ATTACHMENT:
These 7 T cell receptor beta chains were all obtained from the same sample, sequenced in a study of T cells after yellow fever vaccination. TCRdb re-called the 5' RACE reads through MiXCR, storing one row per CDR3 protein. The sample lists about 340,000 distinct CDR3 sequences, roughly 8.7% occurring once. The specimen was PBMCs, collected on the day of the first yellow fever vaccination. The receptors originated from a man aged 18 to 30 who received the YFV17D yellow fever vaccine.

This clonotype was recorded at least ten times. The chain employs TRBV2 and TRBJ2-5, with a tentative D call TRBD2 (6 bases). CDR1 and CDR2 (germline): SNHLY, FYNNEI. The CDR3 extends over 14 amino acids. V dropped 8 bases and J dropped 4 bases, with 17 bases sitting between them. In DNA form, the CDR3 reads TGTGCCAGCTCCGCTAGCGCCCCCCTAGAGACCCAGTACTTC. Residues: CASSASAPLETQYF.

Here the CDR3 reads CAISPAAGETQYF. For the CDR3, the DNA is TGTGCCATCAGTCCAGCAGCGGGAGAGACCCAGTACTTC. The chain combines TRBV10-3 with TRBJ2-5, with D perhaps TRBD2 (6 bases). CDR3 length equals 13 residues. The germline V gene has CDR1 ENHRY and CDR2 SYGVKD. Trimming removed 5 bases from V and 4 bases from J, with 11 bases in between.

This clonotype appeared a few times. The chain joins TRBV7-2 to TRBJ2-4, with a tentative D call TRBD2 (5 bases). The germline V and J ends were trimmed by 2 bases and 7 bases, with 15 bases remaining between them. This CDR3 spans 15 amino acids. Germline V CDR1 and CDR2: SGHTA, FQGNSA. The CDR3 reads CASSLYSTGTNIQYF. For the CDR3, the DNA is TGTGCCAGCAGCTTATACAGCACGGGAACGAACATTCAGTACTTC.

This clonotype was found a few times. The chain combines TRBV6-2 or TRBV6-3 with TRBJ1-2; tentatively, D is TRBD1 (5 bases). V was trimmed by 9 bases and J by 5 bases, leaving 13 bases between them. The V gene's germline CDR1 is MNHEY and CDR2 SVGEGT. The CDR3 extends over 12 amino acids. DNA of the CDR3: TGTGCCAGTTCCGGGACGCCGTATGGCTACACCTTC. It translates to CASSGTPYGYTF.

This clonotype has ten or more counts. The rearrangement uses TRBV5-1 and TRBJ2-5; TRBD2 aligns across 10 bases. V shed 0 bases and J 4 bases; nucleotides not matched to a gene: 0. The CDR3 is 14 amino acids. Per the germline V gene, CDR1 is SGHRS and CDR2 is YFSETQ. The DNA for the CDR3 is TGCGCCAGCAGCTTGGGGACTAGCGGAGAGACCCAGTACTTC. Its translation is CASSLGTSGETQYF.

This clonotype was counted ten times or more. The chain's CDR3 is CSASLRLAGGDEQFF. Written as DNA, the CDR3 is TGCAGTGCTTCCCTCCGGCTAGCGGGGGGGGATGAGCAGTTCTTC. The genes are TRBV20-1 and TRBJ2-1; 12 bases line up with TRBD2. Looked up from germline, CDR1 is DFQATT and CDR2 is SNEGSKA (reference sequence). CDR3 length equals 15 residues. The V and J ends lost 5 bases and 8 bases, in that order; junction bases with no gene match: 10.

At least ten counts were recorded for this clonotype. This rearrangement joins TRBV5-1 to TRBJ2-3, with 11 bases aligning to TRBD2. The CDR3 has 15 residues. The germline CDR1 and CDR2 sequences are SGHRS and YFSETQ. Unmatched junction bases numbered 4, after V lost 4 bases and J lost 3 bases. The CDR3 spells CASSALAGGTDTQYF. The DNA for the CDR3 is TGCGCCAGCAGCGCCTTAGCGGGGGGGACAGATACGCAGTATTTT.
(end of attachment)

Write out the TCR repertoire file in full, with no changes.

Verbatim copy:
These 7 T cell receptor beta chains were all obtained from the same sample, sequenced in a study of T cells after yellow fever vaccination. TCRdb re-called the 5' RACE reads through MiXCR, storing one row per CDR3 protein. The sample lists about 340,000 distinct CDR3 sequences, roughly 8.7% occurring once. The specimen was PBMCs, collected on the day of the first yellow fever vaccination. The receptors originated from a man aged 18 to 30 who received the YFV17D yellow fever vaccine.

This clonotype was recorded at least ten times. The chain employs TRBV2 and TRBJ2-5, with a tentative D call TRBD2 (6 bases). CDR1 and CDR2 (germline): SNHLY, FYNNEI. The CDR3 extends over 14 amino acids. V dropped 8 bases and J dropped 4 bases, with 17 bases sitting between them. In DNA form, the CDR3 reads TGTGCCAGCTCCGCTAGCGCCCCCCTAGAGACCCAGTACTTC. Residues: CASSASAPLETQYF.

Here the CDR3 reads CAISPAAGETQYF. For the CDR3, the DNA is TGTGCCATCAGTCCAGCAGCGGGAGAGACCCAGTACTTC. The chain combines TRBV10-3 with TRBJ2-5, with D perhaps TRBD2 (6 bases). CDR3 length equals 13 residues. The germline V gene has CDR1 ENHRY and CDR2 SYGVKD. Trimming removed 5 bases from V and 4 bases from J, with 11 bases in between.

This clonotype appeared a few times. The chain joins TRBV7-2 to TRBJ2-4, with a tentative D call TRBD2 (5 bases). The germline V and J ends were trimmed by 2 bases and 7 bases, with 15 bases remaining between them. This CDR3 spans 15 amino acids. Germline V CDR1 and CDR2: SGHTA, FQGNSA. The CDR3 reads CASSLYSTGTNIQYF. For the CDR3, the DNA is TGTGCCAGCAGCTTATACAGCACGGGAACGAACATTCAGTACTTC.

This clonotype was found a few times. The chain combines TRBV6-2 or TRBV6-3 with TRBJ1-2; tentatively, D is TRBD1 (5 bases). V was trimmed by 9 bases and J by 5 bases, leaving 13 bases between them. The V gene's germline CDR1 is MNHEY and CDR2 SVGEGT. The CDR3 extends over 12 amino acids. DNA of the CDR3: TGTGCCAGTTCCGGGACGCCGTATGGCTACACCTTC. It translates to CASSGTPYGYTF.

This clonotype has ten or more counts. The rearrangement uses TRBV5-1 and TRBJ2-5; TRBD2 aligns across 10 bases. V shed 0 bases and J 4 bases; nucleotides not matched to a gene: 0. The CDR3 is 14 amino acids. Per the germline V gene, CDR1 is SGHRS and CDR2 is YFSETQ. The DNA for the CDR3 is TGCGCCAGCAGCTTGGGGACTAGCGGAGAGACCCAGTACTTC. Its translation is CASSLGTSGETQYF.

This clonotype was counted ten times or more. The chain's CDR3 is CSASLRLAGGDEQFF. Written as DNA, the CDR3 is TGCAGTGCTTCCCTCCGGCTAGCGGGGGGGGATGAGCAGTTCTTC. The genes are TRBV20-1 and TRBJ2-1; 12 bases line up with TRBD2. Looked up from germline, CDR1 is DFQATT and CDR2 is SNEGSKA (reference sequence). CDR3 length equals 15 residues. The V and J ends lost 5 bases and 8 bases, in that order; junction bases with no gene match: 10.

At least ten counts were recorded for this clonotype. This rearrangement joins TRBV5-1 to TRBJ2-3, with 11 bases aligning to TRBD2. The CDR3 has 15 residues. The germline CDR1 and CDR2 sequences are SGHRS and YFSETQ. Unmatched junction bases numbered 4, after V lost 4 bases and J lost 3 bases. The CDR3 spells CASSALAGGTDTQYF. The DNA for the CDR3 is TGCGCCAGCAGCGCCTTAGCGGGGGGGACAGATACGCAGTATTTT.